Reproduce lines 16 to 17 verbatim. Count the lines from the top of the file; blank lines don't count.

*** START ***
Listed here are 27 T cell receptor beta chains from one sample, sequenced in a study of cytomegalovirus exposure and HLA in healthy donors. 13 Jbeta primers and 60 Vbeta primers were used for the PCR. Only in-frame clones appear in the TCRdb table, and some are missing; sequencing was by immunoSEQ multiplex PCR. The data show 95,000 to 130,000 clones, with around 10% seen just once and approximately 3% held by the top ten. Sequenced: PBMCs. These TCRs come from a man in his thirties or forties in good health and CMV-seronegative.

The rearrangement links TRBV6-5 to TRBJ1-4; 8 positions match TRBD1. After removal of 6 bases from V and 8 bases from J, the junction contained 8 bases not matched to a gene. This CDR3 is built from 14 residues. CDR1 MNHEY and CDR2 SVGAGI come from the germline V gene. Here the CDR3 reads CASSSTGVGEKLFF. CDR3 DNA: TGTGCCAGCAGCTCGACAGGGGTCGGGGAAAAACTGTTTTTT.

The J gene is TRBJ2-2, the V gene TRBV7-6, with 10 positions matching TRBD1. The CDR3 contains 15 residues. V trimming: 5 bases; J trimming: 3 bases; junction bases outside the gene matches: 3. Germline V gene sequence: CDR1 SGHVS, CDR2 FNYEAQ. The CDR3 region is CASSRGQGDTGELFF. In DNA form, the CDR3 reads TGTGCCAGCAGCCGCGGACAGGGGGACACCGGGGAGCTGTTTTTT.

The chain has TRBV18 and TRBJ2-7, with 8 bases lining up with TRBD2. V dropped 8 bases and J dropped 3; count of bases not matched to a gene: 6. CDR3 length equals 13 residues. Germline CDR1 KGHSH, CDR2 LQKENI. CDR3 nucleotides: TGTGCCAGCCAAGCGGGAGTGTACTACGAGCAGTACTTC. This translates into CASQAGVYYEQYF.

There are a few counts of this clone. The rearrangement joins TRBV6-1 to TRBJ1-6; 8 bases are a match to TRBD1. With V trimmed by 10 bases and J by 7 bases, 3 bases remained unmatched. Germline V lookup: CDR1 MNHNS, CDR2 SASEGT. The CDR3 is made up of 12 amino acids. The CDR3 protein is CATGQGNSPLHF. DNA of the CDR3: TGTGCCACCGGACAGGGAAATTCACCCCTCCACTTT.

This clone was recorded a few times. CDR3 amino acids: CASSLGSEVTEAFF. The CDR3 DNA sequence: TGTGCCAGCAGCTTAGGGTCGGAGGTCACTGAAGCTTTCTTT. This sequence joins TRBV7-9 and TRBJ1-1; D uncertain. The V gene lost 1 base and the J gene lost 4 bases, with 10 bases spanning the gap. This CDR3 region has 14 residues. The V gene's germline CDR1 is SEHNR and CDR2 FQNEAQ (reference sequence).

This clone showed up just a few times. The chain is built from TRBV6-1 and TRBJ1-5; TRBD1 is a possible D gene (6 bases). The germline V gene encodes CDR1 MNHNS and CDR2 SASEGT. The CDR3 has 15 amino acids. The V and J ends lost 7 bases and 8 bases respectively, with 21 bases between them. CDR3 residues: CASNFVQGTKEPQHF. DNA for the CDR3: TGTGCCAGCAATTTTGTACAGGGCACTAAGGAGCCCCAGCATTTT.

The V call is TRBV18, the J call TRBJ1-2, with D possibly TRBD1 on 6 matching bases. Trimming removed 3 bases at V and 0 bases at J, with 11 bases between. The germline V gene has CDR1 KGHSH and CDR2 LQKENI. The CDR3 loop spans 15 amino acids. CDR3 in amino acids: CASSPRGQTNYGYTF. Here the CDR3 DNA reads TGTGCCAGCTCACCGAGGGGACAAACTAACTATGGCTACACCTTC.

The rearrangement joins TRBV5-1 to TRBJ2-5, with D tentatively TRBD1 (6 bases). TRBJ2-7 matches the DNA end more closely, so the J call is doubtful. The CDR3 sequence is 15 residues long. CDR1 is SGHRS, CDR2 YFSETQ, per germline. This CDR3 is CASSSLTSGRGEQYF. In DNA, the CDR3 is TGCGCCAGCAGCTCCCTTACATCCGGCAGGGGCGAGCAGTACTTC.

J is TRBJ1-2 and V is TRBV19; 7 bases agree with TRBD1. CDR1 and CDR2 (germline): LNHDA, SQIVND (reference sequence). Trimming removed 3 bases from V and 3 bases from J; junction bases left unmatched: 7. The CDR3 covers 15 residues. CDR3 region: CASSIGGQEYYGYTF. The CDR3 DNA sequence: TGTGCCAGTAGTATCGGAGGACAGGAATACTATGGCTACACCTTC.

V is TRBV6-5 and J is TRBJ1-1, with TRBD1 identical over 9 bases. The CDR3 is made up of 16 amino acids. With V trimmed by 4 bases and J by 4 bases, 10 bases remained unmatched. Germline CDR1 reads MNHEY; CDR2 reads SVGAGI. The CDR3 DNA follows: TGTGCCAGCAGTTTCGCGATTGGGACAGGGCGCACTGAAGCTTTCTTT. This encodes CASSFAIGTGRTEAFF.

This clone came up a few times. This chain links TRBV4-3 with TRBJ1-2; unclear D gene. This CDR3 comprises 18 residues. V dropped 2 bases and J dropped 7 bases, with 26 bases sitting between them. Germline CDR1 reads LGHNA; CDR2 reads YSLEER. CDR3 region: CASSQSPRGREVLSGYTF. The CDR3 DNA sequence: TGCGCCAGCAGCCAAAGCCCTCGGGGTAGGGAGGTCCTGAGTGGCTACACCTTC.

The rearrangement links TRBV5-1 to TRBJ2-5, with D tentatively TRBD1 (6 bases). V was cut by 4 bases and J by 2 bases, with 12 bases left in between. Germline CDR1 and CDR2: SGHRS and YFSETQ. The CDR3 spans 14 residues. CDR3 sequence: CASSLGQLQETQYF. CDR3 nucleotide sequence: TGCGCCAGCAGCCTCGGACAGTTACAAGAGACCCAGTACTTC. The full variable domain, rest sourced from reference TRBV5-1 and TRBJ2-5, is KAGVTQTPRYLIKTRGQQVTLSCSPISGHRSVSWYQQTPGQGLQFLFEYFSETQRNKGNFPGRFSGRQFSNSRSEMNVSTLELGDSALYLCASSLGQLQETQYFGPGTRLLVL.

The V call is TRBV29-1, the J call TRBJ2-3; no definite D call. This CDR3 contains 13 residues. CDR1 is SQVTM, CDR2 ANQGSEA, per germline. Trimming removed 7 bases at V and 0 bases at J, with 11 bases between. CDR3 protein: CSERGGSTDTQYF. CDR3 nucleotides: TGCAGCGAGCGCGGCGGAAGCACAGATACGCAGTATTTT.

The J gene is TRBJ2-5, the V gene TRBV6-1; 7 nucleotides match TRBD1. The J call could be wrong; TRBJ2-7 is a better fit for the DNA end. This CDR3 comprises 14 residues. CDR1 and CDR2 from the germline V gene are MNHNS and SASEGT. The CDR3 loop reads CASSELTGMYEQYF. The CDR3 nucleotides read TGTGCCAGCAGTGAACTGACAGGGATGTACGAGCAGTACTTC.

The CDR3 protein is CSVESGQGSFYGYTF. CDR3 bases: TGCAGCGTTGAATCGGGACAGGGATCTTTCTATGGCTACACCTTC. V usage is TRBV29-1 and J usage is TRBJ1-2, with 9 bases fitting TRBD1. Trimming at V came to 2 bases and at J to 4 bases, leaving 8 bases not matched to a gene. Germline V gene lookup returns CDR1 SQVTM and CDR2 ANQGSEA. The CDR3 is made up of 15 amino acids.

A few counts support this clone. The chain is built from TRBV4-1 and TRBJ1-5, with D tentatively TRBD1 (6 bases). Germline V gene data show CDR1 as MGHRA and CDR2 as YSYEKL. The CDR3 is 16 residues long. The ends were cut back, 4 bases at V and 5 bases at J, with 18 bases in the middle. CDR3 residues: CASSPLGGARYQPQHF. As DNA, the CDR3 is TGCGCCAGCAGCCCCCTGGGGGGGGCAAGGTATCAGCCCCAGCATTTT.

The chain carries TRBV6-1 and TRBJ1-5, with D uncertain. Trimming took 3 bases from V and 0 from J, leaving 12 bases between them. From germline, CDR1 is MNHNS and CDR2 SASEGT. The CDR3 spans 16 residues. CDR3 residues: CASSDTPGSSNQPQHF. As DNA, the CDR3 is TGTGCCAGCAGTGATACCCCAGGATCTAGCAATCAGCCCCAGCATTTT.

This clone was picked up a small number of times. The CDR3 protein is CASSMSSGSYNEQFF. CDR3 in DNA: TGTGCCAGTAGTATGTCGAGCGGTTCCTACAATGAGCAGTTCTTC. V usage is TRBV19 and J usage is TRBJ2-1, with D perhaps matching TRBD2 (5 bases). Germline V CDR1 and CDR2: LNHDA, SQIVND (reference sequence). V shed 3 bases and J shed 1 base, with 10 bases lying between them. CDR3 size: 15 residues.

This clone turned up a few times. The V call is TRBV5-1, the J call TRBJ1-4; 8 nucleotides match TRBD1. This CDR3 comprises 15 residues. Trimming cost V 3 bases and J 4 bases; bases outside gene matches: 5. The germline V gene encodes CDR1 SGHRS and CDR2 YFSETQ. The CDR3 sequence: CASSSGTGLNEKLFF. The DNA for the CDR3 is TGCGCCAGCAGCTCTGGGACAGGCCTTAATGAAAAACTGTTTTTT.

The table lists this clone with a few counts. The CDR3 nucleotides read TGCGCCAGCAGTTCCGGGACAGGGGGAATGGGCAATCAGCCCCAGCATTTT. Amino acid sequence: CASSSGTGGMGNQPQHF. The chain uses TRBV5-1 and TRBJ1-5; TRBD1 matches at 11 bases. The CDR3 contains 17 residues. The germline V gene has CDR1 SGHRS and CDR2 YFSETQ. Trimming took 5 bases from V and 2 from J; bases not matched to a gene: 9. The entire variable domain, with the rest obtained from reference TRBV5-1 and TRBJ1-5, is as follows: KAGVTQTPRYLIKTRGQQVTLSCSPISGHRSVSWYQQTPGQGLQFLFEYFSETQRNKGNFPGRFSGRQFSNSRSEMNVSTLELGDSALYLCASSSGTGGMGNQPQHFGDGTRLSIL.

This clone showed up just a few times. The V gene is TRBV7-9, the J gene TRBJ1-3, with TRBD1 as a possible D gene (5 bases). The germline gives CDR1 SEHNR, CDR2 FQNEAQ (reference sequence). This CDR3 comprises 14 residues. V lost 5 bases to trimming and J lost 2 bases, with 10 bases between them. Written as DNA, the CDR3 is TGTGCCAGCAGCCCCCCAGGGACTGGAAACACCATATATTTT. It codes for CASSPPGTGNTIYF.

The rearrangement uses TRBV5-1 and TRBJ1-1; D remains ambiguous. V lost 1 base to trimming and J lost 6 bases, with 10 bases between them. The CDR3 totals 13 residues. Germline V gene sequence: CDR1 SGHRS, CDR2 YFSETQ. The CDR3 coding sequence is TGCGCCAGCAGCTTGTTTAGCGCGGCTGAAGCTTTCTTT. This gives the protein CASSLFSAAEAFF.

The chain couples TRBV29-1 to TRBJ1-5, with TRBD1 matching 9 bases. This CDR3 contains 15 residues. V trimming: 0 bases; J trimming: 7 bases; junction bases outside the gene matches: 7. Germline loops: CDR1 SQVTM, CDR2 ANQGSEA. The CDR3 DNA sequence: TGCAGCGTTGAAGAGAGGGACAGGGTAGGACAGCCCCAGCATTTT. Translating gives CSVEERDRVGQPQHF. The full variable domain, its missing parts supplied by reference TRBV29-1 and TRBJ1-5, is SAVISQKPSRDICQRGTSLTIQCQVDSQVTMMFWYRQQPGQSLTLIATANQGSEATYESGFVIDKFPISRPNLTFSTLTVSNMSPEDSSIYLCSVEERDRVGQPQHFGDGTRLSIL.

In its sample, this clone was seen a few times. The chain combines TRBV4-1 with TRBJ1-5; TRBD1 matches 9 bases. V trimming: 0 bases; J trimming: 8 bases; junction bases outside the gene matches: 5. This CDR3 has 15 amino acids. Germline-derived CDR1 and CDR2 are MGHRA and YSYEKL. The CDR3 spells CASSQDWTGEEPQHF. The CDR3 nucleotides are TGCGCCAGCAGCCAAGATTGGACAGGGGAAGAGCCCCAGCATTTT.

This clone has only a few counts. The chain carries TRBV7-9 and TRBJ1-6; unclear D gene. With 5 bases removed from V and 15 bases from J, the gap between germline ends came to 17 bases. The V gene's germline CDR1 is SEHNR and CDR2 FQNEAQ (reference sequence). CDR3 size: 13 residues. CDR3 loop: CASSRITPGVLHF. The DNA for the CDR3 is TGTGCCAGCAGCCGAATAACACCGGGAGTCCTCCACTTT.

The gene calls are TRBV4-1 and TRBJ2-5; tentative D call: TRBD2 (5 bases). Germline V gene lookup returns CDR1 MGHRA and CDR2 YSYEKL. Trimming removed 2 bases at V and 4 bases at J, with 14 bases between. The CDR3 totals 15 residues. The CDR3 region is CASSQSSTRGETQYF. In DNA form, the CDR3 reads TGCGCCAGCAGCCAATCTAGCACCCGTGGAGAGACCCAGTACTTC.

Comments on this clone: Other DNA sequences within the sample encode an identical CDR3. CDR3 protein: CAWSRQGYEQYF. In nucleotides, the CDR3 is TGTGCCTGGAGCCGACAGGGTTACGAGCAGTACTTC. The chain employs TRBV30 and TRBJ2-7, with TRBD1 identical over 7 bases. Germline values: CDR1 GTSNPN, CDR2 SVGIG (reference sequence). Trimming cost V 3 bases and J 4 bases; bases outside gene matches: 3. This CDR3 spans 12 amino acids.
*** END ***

The CDR3 protein is CSVESGQGSFYGYTF. CDR3 bases: TGCAGCGTTGAATCGGGACAGGGATCTTTCTATGGCTACACCTTC. V usage is TRBV29-1 and J usage is TRBJ1-2, with 9 bases fitting TRBD1. Trimming at V came to 2 bases and at J to 4 bases, leaving 8 bases not matched to a gene. Germline V gene lookup returns CDR1 SQVTM and CDR2 ANQGSEA. The CDR3 is made up of 15 amino acids.

A few counts support this clone. The chain is built from TRBV4-1 and TRBJ1-5, with D tentatively TRBD1 (6 bases). Germline V gene data show CDR1 as MGHRA and CDR2 as YSYEKL. The CDR3 is 16 residues long. The ends were cut back, 4 bases at V and 5 bases at J, with 18 bases in the middle. CDR3 residues: CASSPLGGARYQPQHF. As DNA, the CDR3 is TGCGCCAGCAGCCCCCTGGGGGGGGCAAGGTATCAGCCCCAGCATTTT.